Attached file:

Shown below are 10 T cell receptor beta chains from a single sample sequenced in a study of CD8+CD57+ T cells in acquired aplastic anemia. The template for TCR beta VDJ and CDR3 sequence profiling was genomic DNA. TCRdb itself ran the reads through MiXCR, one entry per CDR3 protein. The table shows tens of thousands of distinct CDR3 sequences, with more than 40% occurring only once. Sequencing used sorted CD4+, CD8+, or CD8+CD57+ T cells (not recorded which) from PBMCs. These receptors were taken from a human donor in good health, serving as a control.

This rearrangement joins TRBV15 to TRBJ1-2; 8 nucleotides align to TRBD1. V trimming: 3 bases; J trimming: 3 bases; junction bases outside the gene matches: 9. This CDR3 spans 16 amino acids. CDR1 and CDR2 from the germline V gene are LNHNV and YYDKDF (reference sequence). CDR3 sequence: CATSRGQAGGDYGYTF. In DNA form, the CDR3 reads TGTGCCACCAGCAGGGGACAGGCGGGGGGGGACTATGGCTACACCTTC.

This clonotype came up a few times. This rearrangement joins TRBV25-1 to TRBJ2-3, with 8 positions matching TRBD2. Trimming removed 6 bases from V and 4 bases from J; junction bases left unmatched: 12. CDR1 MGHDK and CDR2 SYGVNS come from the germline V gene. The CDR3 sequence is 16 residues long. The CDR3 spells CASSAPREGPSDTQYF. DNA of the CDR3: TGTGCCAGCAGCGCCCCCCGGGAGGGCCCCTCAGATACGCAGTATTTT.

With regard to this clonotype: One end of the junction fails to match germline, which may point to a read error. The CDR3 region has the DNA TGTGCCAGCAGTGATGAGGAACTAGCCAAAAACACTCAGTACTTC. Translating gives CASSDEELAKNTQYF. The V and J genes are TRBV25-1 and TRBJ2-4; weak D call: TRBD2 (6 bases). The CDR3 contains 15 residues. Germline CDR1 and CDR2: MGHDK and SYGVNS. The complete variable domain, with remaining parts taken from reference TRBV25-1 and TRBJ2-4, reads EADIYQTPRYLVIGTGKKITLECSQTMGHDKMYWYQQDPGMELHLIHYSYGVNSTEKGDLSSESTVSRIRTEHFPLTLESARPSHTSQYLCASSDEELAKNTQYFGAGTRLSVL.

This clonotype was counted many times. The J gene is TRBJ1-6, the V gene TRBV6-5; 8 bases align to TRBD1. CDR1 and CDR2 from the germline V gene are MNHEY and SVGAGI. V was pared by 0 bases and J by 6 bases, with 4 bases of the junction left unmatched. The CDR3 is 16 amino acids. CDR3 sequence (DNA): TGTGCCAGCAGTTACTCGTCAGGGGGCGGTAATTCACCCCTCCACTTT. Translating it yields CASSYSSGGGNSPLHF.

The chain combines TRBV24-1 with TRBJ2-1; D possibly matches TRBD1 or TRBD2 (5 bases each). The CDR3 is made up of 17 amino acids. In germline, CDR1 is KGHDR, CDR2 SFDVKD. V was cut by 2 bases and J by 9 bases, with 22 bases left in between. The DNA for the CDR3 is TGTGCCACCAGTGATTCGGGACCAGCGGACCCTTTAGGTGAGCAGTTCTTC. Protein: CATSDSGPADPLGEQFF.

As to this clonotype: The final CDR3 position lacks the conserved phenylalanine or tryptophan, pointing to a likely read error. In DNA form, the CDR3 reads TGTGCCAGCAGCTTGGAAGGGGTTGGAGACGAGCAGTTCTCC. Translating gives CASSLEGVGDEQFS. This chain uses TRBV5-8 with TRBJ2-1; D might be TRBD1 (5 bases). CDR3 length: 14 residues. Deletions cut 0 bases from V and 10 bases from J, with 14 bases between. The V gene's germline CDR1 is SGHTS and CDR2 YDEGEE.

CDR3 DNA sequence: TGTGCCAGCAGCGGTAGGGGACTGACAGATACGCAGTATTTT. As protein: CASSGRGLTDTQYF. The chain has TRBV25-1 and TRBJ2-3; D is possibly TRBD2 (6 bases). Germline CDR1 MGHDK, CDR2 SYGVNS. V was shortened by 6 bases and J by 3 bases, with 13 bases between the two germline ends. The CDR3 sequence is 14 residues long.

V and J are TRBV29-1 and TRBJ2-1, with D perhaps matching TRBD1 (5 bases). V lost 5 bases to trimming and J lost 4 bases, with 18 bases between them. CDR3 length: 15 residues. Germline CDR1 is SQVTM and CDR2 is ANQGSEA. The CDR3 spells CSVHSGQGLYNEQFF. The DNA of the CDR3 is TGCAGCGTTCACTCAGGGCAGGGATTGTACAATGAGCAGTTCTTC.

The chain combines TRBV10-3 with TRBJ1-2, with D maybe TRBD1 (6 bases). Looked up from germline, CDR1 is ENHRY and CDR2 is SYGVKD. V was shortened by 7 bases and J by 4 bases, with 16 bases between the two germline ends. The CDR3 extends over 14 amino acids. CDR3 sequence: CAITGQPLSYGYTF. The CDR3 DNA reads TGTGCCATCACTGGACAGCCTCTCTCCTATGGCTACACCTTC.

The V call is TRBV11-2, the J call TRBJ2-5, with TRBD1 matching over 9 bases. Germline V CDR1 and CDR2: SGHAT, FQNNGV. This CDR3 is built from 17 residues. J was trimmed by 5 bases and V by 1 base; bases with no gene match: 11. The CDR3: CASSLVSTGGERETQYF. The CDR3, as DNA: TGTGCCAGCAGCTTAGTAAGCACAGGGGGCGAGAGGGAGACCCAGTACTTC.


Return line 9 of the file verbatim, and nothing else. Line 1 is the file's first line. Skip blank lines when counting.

V and J are TRBV29-1 and TRBJ2-1, with D perhaps matching TRBD1 (5 bases). V lost 5 bases to trimming and J lost 4 bases, with 18 bases between them. CDR3 length: 15 residues. Germline CDR1 is SQVTM and CDR2 is ANQGSEA. The CDR3 spells CSVHSGQGLYNEQFF. The DNA of the CDR3 is TGCAGCGTTCACTCAGGGCAGGGATTGTACAATGAGCAGTTCTTC.